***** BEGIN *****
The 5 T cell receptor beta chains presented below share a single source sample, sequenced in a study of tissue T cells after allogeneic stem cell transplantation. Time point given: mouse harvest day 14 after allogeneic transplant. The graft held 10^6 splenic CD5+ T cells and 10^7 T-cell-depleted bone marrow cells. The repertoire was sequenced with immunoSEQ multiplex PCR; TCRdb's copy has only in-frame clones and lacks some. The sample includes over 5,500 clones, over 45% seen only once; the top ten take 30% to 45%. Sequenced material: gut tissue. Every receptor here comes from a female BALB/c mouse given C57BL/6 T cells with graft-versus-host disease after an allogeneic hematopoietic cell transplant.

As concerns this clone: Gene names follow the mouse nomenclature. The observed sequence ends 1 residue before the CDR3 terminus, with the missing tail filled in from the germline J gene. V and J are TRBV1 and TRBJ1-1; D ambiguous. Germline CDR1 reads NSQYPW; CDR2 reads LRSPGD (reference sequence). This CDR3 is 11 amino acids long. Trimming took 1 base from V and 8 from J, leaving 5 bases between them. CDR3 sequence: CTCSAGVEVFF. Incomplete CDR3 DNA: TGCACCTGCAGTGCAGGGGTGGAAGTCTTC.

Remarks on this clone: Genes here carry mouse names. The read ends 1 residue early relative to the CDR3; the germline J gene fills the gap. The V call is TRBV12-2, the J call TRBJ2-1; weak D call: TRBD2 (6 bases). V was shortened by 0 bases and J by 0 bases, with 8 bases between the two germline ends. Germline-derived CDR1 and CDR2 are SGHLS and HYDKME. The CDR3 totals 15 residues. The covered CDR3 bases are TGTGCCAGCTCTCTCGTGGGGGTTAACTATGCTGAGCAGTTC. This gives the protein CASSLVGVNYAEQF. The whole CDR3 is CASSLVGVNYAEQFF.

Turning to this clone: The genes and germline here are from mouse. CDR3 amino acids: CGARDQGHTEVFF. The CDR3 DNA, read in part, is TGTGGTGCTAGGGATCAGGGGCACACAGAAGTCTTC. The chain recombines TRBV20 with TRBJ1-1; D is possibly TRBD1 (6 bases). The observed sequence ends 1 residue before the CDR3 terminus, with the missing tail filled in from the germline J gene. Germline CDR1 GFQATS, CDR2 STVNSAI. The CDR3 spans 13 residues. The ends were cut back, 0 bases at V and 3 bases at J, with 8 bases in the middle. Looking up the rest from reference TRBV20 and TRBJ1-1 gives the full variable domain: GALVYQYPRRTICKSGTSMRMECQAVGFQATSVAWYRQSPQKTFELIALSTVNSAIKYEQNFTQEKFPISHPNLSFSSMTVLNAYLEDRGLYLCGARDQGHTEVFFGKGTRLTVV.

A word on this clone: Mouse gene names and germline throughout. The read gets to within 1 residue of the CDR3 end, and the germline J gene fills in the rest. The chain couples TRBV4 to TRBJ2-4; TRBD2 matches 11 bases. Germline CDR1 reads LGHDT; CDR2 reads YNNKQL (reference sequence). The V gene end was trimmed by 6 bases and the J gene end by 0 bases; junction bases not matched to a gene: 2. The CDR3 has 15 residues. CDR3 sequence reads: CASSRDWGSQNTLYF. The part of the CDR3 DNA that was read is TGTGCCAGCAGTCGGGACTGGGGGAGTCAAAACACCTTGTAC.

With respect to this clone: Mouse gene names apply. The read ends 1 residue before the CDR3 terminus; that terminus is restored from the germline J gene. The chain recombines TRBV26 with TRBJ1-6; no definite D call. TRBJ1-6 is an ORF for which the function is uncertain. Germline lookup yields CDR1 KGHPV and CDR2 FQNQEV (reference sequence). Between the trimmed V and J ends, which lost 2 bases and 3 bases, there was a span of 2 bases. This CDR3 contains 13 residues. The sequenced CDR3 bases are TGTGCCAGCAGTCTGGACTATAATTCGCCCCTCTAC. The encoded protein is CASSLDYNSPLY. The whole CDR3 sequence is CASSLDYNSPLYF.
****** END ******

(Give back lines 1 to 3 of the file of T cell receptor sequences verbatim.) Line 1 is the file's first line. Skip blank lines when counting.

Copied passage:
The 5 T cell receptor beta chains presented below share a single source sample, sequenced in a study of tissue T cells after allogeneic stem cell transplantation. Time point given: mouse harvest day 14 after allogeneic transplant. The graft held 10^6 splenic CD5+ T cells and 10^7 T-cell-depleted bone marrow cells. The repertoire was sequenced with immunoSEQ multiplex PCR; TCRdb's copy has only in-frame clones and lacks some. The sample includes over 5,500 clones, over 45% seen only once; the top ten take 30% to 45%. Sequenced material: gut tissue. Every receptor here comes from a female BALB/c mouse given C57BL/6 T cells with graft-versus-host disease after an allogeneic hematopoietic cell transplant.

As concerns this clone: Gene names follow the mouse nomenclature. The observed sequence ends 1 residue before the CDR3 terminus, with the missing tail filled in from the germline J gene. V and J are TRBV1 and TRBJ1-1; D ambiguous. Germline CDR1 reads NSQYPW; CDR2 reads LRSPGD (reference sequence). This CDR3 is 11 amino acids long. Trimming took 1 base from V and 8 from J, leaving 5 bases between them. CDR3 sequence: CTCSAGVEVFF. Incomplete CDR3 DNA: TGCACCTGCAGTGCAGGGGTGGAAGTCTTC.

Remarks on this clone: Genes here carry mouse names. The read ends 1 residue early relative to the CDR3; the germline J gene fills the gap. The V call is TRBV12-2, the J call TRBJ2-1; weak D call: TRBD2 (6 bases). V was shortened by 0 bases and J by 0 bases, with 8 bases between the two germline ends. Germline-derived CDR1 and CDR2 are SGHLS and HYDKME. The CDR3 totals 15 residues. The covered CDR3 bases are TGTGCCAGCTCTCTCGTGGGGGTTAACTATGCTGAGCAGTTC. This gives the protein CASSLVGVNYAEQF. The whole CDR3 is CASSLVGVNYAEQFF.